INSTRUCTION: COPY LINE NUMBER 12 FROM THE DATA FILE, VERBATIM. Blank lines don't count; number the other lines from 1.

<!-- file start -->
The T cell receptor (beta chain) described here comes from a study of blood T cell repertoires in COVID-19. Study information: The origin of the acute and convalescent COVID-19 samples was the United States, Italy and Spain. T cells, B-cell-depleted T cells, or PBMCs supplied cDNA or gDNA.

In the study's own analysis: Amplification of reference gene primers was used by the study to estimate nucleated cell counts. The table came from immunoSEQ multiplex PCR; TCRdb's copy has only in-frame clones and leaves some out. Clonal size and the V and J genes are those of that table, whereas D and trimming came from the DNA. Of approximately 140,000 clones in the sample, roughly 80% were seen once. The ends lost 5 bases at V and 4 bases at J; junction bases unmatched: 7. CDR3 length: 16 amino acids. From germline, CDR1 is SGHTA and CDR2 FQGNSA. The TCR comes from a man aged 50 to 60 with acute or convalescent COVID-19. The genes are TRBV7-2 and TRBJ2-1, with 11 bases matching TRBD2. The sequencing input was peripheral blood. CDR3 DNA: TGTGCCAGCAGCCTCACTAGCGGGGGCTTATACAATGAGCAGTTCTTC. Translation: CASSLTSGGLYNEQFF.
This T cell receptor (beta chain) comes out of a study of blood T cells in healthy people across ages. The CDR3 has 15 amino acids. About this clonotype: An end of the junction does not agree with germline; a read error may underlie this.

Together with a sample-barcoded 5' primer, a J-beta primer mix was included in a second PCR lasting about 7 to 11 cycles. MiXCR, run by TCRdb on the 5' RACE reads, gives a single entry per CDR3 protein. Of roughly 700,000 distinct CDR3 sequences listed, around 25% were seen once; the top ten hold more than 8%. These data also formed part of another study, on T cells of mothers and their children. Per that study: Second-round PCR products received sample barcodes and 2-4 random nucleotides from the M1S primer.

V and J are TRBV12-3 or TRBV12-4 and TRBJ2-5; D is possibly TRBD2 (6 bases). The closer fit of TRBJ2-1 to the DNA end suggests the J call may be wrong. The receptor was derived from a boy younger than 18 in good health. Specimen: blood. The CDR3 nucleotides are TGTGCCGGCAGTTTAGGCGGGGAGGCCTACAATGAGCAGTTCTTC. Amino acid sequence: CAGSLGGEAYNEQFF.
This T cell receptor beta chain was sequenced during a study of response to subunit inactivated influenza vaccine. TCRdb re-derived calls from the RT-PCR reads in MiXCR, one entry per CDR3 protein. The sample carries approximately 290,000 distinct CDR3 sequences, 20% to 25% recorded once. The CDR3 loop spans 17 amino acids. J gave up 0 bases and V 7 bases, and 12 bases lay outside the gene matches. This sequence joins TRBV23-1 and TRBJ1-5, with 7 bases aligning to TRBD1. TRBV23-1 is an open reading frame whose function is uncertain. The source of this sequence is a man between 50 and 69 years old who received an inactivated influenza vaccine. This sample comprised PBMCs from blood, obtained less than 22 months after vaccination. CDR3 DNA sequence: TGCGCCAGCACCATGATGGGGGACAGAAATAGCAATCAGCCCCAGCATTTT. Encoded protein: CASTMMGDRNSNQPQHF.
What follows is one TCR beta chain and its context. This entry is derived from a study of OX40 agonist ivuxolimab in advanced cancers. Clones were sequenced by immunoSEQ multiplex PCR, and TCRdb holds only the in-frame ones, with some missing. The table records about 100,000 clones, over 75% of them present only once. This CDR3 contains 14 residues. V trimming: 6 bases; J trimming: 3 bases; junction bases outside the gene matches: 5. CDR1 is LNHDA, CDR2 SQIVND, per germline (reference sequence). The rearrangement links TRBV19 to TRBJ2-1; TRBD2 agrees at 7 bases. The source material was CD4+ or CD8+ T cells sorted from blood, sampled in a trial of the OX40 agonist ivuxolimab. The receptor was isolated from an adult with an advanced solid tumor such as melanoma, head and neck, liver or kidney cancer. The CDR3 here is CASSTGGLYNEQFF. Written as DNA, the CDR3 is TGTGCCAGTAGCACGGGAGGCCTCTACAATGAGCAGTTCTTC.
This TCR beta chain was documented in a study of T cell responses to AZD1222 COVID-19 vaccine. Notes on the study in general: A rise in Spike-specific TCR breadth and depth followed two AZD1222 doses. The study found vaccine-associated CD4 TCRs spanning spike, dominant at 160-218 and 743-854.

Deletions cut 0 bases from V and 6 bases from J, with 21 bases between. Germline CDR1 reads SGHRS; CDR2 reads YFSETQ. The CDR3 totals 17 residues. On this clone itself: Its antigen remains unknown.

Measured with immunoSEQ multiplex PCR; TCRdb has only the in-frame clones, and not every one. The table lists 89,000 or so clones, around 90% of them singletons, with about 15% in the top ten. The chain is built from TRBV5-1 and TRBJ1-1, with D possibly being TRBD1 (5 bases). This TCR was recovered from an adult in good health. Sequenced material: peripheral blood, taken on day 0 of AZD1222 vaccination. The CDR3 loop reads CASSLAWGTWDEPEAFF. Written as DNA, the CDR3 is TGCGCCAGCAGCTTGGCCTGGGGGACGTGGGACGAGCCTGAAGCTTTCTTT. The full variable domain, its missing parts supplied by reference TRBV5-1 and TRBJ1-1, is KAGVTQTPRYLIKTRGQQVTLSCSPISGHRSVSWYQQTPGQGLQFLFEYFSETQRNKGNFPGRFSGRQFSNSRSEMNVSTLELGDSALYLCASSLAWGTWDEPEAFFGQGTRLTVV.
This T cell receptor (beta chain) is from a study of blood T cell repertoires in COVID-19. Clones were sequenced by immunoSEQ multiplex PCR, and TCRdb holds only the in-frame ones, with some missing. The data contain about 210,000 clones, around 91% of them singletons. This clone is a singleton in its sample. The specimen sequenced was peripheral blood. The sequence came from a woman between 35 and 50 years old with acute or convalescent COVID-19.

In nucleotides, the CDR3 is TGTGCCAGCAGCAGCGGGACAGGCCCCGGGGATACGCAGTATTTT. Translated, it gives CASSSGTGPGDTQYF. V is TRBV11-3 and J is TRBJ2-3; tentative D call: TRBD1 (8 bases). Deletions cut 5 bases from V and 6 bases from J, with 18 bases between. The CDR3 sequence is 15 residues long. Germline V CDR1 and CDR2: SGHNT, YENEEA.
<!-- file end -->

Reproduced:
In nucleotides, the CDR3 is TGTGCCAGCAGCAGCGGGACAGGCCCCGGGGATACGCAGTATTTT. Translated, it gives CASSSGTGPGDTQYF. V is TRBV11-3 and J is TRBJ2-3; tentative D call: TRBD1 (8 bases). Deletions cut 5 bases from V and 6 bases from J, with 18 bases between. The CDR3 sequence is 15 residues long. Germline V CDR1 and CDR2: SGHNT, YENEEA.